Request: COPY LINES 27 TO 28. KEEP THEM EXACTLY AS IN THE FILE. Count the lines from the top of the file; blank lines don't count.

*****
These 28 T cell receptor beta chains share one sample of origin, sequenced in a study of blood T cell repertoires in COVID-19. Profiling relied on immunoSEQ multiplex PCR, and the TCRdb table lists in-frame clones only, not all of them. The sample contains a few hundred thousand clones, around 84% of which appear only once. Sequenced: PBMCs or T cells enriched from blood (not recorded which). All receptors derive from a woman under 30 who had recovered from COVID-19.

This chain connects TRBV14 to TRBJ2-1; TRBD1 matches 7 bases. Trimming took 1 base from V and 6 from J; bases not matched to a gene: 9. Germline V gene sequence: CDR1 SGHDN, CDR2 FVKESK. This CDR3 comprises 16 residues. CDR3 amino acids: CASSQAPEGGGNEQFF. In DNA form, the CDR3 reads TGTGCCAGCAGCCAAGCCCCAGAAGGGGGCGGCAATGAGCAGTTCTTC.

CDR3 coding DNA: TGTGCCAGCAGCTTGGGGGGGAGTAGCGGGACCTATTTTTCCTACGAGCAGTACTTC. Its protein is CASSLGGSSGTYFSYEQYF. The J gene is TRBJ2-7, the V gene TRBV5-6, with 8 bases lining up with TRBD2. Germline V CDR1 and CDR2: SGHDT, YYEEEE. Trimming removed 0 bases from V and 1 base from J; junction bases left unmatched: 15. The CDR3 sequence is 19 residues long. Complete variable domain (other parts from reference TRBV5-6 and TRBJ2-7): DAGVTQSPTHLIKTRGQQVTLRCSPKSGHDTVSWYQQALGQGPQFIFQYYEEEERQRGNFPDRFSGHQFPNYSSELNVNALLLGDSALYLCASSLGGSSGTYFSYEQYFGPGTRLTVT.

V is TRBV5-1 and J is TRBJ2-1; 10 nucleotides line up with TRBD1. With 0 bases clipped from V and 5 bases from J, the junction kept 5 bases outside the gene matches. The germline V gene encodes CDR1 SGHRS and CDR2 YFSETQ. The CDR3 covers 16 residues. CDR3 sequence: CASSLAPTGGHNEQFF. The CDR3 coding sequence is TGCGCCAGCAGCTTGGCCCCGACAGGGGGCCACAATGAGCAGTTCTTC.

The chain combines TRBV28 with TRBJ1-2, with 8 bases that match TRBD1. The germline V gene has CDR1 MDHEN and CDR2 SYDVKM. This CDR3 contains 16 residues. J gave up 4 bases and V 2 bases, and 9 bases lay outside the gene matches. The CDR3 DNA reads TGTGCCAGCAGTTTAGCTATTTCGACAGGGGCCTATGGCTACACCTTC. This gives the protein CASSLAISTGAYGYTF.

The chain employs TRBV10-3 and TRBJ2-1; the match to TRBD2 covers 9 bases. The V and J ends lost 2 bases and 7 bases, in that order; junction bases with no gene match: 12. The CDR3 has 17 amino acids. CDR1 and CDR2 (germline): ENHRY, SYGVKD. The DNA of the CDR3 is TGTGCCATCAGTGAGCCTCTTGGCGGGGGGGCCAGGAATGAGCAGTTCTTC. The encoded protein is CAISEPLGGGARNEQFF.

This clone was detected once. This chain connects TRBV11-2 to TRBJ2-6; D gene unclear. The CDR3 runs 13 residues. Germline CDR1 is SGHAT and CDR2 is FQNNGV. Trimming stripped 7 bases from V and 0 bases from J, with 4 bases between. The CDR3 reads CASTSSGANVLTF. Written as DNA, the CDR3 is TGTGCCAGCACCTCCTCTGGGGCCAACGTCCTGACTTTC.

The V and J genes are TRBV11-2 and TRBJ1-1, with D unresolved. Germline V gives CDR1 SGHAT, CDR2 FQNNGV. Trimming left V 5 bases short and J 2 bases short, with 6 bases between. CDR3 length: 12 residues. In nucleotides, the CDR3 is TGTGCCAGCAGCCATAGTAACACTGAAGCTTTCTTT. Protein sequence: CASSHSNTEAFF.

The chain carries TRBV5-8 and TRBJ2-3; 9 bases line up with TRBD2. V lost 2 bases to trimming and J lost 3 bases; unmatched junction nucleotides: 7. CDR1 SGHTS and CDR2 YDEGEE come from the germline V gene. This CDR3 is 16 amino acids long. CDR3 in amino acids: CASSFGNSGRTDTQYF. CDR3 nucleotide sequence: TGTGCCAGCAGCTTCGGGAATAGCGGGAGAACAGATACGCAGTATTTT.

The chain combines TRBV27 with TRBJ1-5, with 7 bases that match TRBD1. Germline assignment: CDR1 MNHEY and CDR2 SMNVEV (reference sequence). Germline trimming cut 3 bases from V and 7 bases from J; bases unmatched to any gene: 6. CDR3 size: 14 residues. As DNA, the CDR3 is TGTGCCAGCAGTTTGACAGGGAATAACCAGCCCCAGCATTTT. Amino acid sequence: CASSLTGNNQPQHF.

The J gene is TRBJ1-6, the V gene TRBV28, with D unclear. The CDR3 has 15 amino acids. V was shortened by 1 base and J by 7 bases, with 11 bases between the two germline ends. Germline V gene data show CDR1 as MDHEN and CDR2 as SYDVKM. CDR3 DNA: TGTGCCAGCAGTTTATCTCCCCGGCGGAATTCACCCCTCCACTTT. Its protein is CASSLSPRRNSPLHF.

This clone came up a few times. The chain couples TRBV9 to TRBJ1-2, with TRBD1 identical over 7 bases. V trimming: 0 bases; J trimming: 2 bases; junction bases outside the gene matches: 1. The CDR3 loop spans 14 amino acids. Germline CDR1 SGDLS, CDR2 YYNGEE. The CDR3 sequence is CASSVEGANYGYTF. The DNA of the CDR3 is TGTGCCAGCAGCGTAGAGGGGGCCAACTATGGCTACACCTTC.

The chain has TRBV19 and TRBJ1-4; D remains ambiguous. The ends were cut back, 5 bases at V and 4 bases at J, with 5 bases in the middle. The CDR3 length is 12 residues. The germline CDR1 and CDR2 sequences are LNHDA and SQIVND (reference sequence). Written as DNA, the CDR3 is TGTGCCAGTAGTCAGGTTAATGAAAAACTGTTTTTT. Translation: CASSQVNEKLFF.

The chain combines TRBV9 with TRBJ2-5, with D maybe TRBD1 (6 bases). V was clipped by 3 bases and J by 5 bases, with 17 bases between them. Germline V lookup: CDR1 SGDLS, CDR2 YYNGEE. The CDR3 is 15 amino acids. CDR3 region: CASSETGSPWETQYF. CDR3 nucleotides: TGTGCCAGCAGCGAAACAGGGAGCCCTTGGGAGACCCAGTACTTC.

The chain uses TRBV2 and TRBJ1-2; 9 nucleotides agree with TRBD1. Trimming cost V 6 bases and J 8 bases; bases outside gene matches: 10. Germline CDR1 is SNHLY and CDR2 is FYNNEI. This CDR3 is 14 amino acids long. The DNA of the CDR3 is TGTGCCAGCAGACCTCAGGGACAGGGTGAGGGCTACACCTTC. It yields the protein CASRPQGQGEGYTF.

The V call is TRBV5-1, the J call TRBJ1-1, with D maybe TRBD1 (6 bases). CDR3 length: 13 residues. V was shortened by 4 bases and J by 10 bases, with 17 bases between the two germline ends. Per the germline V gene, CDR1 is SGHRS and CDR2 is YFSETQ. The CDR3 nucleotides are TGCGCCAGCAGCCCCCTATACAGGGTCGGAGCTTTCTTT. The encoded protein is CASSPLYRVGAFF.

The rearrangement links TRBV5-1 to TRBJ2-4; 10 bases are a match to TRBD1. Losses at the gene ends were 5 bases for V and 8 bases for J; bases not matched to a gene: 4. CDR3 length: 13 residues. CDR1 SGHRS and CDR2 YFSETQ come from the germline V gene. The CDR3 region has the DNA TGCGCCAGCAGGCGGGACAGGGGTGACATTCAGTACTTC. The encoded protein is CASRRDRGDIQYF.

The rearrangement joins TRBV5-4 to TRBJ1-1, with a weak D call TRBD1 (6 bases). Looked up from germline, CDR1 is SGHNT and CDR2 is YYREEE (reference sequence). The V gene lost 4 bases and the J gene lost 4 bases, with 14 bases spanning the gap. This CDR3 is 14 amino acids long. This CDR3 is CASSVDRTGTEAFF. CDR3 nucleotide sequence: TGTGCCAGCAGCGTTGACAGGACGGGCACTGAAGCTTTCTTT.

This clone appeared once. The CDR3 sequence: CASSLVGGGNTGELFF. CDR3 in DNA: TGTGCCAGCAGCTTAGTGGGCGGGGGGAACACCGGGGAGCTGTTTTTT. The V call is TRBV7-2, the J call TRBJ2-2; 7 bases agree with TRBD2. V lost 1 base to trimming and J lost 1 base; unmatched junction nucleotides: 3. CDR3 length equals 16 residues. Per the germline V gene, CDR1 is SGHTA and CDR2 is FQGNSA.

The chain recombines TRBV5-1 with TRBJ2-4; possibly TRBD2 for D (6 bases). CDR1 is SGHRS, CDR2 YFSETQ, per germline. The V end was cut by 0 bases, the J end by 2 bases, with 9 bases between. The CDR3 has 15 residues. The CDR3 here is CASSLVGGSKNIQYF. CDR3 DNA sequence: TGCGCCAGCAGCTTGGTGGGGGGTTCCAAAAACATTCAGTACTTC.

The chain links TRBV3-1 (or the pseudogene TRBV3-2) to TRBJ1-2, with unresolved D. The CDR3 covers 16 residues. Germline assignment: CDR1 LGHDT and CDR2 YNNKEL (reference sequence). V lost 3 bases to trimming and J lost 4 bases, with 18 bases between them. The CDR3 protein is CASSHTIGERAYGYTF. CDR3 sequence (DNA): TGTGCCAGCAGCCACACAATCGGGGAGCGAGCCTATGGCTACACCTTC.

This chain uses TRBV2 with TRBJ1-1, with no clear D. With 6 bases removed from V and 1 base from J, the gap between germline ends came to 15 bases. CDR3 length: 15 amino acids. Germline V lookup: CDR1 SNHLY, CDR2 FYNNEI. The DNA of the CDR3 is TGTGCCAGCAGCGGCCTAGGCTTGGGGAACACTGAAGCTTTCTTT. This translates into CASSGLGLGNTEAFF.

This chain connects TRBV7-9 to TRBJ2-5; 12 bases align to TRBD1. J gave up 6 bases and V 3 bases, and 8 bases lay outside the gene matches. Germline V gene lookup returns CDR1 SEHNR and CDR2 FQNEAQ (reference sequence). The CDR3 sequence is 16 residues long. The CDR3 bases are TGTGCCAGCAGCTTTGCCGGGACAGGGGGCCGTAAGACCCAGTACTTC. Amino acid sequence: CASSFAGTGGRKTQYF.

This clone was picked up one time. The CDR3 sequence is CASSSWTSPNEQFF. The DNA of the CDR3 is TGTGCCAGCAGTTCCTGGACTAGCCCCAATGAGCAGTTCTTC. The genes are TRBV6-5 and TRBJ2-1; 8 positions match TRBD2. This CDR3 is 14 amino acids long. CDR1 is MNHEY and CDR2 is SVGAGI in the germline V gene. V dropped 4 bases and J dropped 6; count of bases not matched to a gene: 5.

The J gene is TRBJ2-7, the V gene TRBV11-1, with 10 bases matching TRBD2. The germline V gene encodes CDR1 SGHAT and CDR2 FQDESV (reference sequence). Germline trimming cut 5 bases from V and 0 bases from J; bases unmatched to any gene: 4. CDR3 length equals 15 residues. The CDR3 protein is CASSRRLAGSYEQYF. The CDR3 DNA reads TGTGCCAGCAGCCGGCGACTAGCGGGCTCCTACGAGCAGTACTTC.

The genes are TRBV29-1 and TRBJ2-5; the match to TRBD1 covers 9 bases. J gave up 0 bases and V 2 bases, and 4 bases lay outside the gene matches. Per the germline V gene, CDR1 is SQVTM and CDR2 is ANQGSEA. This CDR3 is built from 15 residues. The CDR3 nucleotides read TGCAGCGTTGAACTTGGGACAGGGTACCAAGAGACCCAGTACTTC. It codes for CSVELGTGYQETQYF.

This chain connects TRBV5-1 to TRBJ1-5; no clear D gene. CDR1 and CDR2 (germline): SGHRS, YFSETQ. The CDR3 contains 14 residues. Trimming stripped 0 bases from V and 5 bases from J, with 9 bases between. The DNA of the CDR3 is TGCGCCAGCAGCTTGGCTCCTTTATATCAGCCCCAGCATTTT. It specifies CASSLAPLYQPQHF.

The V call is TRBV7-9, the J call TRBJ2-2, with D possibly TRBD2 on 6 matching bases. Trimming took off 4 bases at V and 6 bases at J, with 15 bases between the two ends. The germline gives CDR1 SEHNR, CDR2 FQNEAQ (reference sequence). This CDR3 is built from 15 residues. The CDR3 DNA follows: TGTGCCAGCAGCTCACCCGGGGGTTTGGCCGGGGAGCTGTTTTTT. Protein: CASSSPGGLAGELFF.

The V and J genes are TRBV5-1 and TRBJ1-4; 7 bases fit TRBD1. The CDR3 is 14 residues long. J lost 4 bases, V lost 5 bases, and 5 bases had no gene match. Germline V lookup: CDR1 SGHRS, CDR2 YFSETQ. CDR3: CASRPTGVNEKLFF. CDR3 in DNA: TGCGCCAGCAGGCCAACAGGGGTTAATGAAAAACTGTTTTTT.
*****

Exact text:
This chain connects TRBV5-1 to TRBJ1-5; no clear D gene. CDR1 and CDR2 (germline): SGHRS, YFSETQ. The CDR3 contains 14 residues. Trimming stripped 0 bases from V and 5 bases from J, with 9 bases between. The DNA of the CDR3 is TGCGCCAGCAGCTTGGCTCCTTTATATCAGCCCCAGCATTTT. It specifies CASSLAPLYQPQHF.

The V call is TRBV7-9, the J call TRBJ2-2, with D possibly TRBD2 on 6 matching bases. Trimming took off 4 bases at V and 6 bases at J, with 15 bases between the two ends. The germline gives CDR1 SEHNR, CDR2 FQNEAQ (reference sequence). This CDR3 is built from 15 residues. The CDR3 DNA follows: TGTGCCAGCAGCTCACCCGGGGGTTTGGCCGGGGAGCTGTTTTTT. Protein: CASSSPGGLAGELFF.